Chiropractic News Digest, edited by Christopher J. Erickson, M.D. and cosponsored by NCAHF and Quackwatch, summarizes scientific and political developments; enforcement actions; and other news relevant to the chiropractic marketplace.
Another study links neck manipulation to stroke. The first American nested case-control study has found that neck manipulation is an independent risk factor for stroke, increasing risk roughly 500%. [Smith WS and others. Spinal manipulative therapy is an independent risk factor for vertebral artery dissection. Neurology 60:1424-1428, 2003] Although the FDA banned phenylpropanolamine from cough remedies when a study demonstrating a roughly 25% increased risk of stroke, chiropractors angrily charged that the neck-manipulation study "needlessly alarms the public." A similar Canadian study which linked spinal manipulation to stroke through billing records, found a similar elevation of risk. [Rotherwell DM and others. Chiropractic manipulation and stroke. Stroke 32:1054-1060, 2001] Chiropractic leaders attempted to downplay the significance of these studies:
Chiropractic franchise efforts in Northern California. Robert Graykowski, D.C., has announced plans to develop up to 100 chiropractic clinics in Northern California for the national chain Chiropractic USA. The chain's parent, Banyan Corporation, is a holding company "focused on investing in and building a network of operating subsidiaries engaged in various innovative businesses. [Chiropractor to develop up to 100 new clinics. Sacramento Business Journal, May 5, 2003] C.J. Mertz, D.C., of Team WLP (known for promotion of his thousand-patient-visit-per-week approach) and cash-practice guru Dennis Nikitow, D.C., serve as part of the management team. [Banyan announces subsidiary Chiropractic USA, Inc. Enters franchise agreements and area development agreement with Dr. Robert Graykowski for Northern California. Mertz's was recently elected president of the International Chiropractic Association (ICA). For more information about Banyan, see Pinksheets.com (symbol: BANY).
Reports suggest ethical challenges for chiropractic profession. Stephen Foreman, D.C., told attendees at the April 2003 Federation of Chiropractic Licensing Board's Annual Congress that in California, chiropractors have twice the disciplinary action incidence rate as medical doctors and that the main problems were fraud actions and sexual violations. [Study suggests ethics a problem for the profession. Chiropractic Economics, May 2003] At the same meeting, the California Board of Chiropractic Examiners reported that its most pressing concerns were increased enforcement activities in the areas of prostitution and fraud, and increased appeals to Board-ordered disciplinary actions that were are driving up enforcement costs. The relatively high rate of sexual misconduct is striking in light of a 2002 Chiropractic Economics survey which found that 9% of chiropractors were married to another DC and 30% had a spouse who was a staff member. [Fifth annual salary & expense survey results. Chiropractic Economics, May 2002]
Excessive chiropractic solicitation? An astute reporter has discovered that the city of San Antonio spent more than $1 million on chiropractic care of uniformed employees and their families, with $688,833.going to a single clinic. [Stinson R. Local chiropractic clinic received $688,833 in city payments. San Antonio Express-News, May 29, 2003] Arkansas's chiropractic licensing board has described a similar problem as one of two "difficult challenges" it is facing: "Stopping the unprofessional practices of some licensee's that make direct contact with prospective patients before thirty (30) days after an auto accident, either by in-person or live telephone communication (telemarketing), when a significant communication or contact is for pecuniary gain." Gates CA. Report of the Arkansas Board of Chiropractic Examiners to the Federation of Chiropractic Licensing Board's Annual Congress. April 2003]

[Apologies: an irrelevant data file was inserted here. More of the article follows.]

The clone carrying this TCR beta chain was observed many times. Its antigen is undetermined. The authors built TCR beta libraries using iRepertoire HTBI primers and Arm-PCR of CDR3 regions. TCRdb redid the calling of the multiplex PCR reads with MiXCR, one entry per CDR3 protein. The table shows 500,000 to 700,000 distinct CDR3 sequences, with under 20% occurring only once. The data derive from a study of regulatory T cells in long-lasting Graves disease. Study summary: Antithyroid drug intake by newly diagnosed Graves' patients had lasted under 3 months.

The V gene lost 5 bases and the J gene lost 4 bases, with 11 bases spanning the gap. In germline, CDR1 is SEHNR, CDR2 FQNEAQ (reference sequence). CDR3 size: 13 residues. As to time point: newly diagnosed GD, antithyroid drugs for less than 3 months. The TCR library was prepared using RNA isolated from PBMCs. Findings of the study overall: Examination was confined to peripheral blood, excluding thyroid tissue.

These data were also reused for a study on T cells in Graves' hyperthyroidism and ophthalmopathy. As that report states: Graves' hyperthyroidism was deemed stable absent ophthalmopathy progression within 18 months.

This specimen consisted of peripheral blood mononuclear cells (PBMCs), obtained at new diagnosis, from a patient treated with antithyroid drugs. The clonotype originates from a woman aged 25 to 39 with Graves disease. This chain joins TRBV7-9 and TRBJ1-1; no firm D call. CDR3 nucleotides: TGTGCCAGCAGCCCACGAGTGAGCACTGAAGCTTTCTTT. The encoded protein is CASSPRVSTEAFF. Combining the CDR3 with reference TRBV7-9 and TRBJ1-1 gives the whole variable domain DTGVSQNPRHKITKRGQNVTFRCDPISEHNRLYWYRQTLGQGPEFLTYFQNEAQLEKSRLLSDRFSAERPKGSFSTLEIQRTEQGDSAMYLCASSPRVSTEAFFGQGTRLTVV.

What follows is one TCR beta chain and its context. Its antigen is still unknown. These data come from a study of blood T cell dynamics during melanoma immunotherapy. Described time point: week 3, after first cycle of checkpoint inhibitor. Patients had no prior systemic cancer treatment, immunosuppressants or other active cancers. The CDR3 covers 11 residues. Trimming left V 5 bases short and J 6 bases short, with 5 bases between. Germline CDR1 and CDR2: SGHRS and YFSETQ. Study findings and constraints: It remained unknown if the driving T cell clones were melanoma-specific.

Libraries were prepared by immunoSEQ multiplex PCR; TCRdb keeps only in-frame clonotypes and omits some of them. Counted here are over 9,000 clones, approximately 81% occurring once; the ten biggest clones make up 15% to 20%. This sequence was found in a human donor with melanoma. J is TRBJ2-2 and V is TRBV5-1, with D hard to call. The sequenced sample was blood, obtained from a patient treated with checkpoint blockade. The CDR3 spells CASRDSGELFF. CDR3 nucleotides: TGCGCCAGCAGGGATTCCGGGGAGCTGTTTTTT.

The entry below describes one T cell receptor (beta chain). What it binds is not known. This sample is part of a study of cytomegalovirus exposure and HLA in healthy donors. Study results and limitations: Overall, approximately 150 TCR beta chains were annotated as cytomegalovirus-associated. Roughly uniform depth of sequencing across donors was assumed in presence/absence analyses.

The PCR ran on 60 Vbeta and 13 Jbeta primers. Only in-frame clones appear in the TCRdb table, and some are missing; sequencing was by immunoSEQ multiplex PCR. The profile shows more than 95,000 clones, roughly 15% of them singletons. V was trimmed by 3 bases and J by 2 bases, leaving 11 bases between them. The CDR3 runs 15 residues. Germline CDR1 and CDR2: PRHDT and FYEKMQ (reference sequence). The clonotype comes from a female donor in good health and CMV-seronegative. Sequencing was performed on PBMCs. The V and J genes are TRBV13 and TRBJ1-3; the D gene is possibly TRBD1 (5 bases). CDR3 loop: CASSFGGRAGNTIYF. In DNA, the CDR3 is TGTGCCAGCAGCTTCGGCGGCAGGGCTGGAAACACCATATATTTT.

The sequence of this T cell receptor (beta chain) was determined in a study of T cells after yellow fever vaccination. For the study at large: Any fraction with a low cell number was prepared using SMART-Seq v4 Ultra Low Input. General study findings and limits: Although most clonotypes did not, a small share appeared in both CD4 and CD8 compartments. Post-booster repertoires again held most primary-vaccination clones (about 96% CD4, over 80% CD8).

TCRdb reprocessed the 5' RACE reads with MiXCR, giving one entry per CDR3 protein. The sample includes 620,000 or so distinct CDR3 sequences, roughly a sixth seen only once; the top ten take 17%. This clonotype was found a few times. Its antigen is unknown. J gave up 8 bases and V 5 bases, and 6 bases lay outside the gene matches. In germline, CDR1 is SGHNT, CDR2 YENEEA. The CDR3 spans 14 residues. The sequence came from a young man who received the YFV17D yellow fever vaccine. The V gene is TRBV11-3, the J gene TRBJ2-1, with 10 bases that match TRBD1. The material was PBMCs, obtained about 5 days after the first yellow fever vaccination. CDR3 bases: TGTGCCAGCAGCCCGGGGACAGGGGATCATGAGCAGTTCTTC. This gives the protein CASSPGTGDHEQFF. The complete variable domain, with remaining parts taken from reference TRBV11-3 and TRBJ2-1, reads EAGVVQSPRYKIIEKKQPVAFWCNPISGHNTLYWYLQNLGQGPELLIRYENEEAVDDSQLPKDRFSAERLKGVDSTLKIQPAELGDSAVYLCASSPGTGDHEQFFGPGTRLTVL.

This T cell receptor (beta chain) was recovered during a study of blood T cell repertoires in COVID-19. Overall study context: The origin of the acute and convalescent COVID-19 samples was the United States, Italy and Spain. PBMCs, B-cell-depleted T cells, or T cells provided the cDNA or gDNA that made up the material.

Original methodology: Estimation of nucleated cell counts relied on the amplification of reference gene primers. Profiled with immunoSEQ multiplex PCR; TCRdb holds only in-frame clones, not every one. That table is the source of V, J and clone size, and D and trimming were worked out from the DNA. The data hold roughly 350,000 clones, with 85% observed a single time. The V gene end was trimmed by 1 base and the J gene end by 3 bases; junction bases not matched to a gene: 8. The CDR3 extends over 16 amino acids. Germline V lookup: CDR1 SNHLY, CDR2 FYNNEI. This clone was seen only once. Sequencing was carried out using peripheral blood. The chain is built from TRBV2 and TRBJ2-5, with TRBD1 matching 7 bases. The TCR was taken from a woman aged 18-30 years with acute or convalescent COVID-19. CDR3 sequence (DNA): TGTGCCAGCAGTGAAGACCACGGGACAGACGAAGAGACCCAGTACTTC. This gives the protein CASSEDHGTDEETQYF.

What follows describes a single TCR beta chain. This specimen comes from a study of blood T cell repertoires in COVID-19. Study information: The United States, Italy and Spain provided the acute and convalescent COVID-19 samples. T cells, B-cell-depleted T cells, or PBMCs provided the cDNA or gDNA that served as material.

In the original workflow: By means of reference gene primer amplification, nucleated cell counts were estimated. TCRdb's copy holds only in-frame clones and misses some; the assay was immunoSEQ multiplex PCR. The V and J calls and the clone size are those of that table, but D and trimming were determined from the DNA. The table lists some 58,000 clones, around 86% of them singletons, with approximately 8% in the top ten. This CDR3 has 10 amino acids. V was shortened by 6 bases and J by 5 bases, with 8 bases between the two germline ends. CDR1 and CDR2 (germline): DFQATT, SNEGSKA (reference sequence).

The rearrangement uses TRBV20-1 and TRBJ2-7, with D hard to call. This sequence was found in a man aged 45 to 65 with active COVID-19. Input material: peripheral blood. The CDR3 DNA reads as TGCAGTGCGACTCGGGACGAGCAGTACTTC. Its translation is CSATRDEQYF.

Georgia's chiropractic complaints going unheard. The Atlanta Journal Constitution has reported that complains about chiropractic misconduct are being shelved because the George Board of Chiropractic Examiners, has only one out of six positions filled. [Cook T. License boards can't get quorums to work. Atlanta Journal Constitution, May 21, 2003]
Chiropractic associations exchange hostile commentary. The World Chiropractic Alliance (WCA) and American Chiropractic Association (ACA) have blasted each other in open letters to the profession. After the WCA said that the chiropractor serving in Congress (Ron Morgan, D.C.) unfairly "represents the more medically oriented portion of the profession," the ACA responded that "the WCA more closely resembles a small club than an association"; has has a "secret" non-published membership list; and has a "self-proclaimed -- and un-elected -- president for life." [Wills D, Edwards J. An open letter from ACA to the profession. ACA Web site, May 2003] The WCA responded that its goal has been to prevent the elimination of subluxation-based chiropractors, who were (and still are) suffering tremendous discrimination and harassment within our profession." [Rondberg T and others. An open letter to the profession from the World Chiropractic Alliance in response to the American Chiropractic Association. WCA Web site, May 2003] Both letters concluded: "It is time to root out those within the profession who attack others solely so they can further their own selfish agendas.."
Seeking inspiration in California. John Hanks, D.C., has described a demoralizing visit to a California chiropractic practice which, he concluded, offered a "hodgepodge of therapies thrown together for the sole purpose of enriching the owner." [Hanks J. Somebody just give me an adjustment! Dynamic Chiropractic, June 2, 2003]